Sat | Jul 11, 2020

Bianca S. Samuels | It takes two: Can underage boys consent to sex?

Published:Thursday | August 9, 2018 | 12:00 AM

Currently before the court is a matter in which a 13-year-old boy has been charged with the offence of sexual intercourse with a person under 16. A young girl, one year his senior, has given a statement that this youngster is her boyfriend and that they had consensual sex.

While the minor boy has been charged and is currently being prosecuted, the minor girl has not been charged; she is merely the 'victim'.

This is not a unique set of facts. The reality is that minors are engaging more and more in sexual activity with other minors, and at a much earlier age. Nevertheless, even where the girl does not, in any way, feel victimised, young boys are increasingly facing criminal charges to the exclusion of females, where both parties to the sexual act are under the age of 16.

The question is, why aren't girls also charged in such circumstances? The relevant law states: "... A person who has sexual intercourse with another person who is under the age of 16 years commits an offence." The legislation does not create a gender-specific offence. If both persons who engage in 'consensual' intercourse are under 16, have they not both contravened the law?

That this practice is an affront to our boys' constitutional rights is gainsaid. The Constitution secures their right to equality before the law, the right to equitable treatment, and the right to freedom from discrimination on the ground of being male. The only difference between two children in those sets of facts, who both freely engage in sexual activity, is the fact that one is a boy and the other is a girl. Everything the boy has done 'wrong', so, too, has the girl. The boys are, therefore, being treated differently and, worse yet, less favourably solely because they are male. That is textbook discrimination. That is unconstitutional.

When the officers at CISOCA receive a statement from a minor female saying that she had sex with her boyfriend minor, why do they go for the boys and detain them at the juvenile correctional centre, while the girls maintain their liberty? I am yet to find a rational justification.

The laws were enacted to protect minors from involuntary and coercive sexual activity occasioned by adults. What the law does not contemplate, however, is that minors are consenting to having sex with other minors. We are applying laws to these minor boys that were tailored to address sexual predators. Does that rest well with the Parliament? Does that rest well with society?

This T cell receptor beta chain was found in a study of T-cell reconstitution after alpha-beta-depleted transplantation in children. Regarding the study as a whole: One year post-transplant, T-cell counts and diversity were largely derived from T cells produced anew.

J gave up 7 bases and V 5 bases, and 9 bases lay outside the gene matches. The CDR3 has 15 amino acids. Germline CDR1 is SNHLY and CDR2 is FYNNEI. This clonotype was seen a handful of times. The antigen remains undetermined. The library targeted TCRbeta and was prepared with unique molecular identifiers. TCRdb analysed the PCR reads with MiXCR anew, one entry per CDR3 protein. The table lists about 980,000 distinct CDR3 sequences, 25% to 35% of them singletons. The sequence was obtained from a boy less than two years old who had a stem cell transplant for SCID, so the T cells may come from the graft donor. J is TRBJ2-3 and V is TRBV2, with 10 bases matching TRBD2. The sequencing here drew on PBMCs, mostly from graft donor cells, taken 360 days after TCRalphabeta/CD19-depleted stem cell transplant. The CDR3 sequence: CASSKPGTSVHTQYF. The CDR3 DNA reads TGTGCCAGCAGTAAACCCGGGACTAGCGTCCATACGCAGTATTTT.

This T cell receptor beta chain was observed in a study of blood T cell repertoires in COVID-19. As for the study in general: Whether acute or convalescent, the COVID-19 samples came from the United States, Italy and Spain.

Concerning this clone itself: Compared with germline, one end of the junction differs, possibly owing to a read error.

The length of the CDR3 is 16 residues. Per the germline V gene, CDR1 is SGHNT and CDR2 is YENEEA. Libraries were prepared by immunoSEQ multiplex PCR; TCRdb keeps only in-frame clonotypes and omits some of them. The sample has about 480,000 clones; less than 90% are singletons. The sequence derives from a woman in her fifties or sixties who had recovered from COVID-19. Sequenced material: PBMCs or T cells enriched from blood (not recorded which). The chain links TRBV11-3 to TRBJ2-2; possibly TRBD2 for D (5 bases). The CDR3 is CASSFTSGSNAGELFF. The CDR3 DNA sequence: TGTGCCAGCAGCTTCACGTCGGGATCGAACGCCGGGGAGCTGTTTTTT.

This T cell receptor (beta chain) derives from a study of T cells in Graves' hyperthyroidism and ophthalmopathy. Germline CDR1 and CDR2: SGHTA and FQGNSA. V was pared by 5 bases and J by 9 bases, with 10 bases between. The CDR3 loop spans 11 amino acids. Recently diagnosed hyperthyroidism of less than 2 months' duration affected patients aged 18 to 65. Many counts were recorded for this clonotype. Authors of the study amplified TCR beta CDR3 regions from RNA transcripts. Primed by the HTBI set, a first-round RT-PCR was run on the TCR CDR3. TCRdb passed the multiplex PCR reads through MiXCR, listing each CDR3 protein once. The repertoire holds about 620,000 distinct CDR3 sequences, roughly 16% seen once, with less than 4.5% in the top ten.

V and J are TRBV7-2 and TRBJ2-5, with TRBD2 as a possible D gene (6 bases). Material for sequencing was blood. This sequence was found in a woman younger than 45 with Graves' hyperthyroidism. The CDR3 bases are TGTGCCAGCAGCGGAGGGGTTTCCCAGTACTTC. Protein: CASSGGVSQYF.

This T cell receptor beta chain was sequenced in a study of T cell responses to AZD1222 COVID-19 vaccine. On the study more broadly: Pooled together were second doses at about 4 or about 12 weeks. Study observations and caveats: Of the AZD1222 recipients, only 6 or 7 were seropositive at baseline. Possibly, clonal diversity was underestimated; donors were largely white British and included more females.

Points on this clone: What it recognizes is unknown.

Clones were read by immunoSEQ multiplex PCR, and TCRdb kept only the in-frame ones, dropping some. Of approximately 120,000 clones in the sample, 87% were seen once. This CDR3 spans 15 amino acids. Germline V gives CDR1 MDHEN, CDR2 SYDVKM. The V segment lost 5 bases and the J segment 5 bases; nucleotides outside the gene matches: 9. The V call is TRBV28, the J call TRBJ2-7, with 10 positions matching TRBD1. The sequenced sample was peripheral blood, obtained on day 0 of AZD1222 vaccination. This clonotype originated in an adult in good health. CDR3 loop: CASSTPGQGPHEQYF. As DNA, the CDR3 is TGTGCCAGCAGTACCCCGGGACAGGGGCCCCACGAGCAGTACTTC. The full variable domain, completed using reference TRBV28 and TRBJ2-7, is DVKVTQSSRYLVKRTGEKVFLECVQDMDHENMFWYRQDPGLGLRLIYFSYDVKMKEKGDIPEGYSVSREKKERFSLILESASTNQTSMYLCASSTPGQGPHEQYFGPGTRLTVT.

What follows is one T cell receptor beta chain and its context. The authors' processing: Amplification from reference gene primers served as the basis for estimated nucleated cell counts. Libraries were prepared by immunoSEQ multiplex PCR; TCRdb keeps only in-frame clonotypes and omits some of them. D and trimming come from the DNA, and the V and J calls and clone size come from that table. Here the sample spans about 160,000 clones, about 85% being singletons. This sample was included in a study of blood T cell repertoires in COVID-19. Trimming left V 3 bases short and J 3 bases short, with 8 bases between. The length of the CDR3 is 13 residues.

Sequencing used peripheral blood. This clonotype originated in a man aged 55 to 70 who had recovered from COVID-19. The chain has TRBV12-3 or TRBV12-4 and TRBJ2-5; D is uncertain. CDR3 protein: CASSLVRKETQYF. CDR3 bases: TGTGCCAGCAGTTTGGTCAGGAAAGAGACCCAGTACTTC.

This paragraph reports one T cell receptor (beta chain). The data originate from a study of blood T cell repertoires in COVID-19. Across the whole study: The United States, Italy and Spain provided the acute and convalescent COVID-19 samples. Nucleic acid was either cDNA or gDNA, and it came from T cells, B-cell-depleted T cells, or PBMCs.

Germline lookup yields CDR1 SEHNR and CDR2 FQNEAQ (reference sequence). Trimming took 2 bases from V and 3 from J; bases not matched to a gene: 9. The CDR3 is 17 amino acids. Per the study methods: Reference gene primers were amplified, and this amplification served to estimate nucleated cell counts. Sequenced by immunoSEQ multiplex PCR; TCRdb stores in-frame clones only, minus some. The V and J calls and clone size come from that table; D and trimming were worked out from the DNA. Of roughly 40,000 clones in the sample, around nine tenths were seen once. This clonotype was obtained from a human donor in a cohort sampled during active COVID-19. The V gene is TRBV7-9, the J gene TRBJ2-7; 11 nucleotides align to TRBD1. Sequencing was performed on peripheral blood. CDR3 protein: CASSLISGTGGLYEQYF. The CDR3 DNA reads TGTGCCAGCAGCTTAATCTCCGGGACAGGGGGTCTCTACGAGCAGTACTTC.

The principal rationale for the designation of an age of consent is that minors are incapable of consenting to sexual activities because of their youth and associated immaturity. This means, therefore, that if a similar-aged minor male and minor female engage in sexual intercourse, neither of them can legally consent to that activity. And, with current trends, perhaps it needs to be overtly stated - our boys cannot consent either.

By continuing with this discriminatory practice, we are straining societal bonds, which have the inevitable effect of fostering delinquency. What discourages recidivism is reintegration into society, but the possibility of the latter is significantly diminished by the stigmatisation cultivated by charging these boys in the very first place.

However, the issue is two-tiered. Beyond the question of discrimination and lack of equality before the law is the question as to whether consensual sex between two persons under the age of 16 ought to be criminalised in the very first place. The laws should be used to prosecute those for whom they were intended - sexual predators who pose a threat to our society, our country's moral fabric, and the safety of our children. These children need to be educated, counselled, and rehabilitated, not marginalised, discriminated against, and targeted.

I urge the State to adjust its response to the increasing acceptance of early sexual intimacies by our children, both boys and girls. Turn your attention to both sexes, because after all, it takes two.

- Bianca S. Samuels is an attorney-at-law. Email feedback to and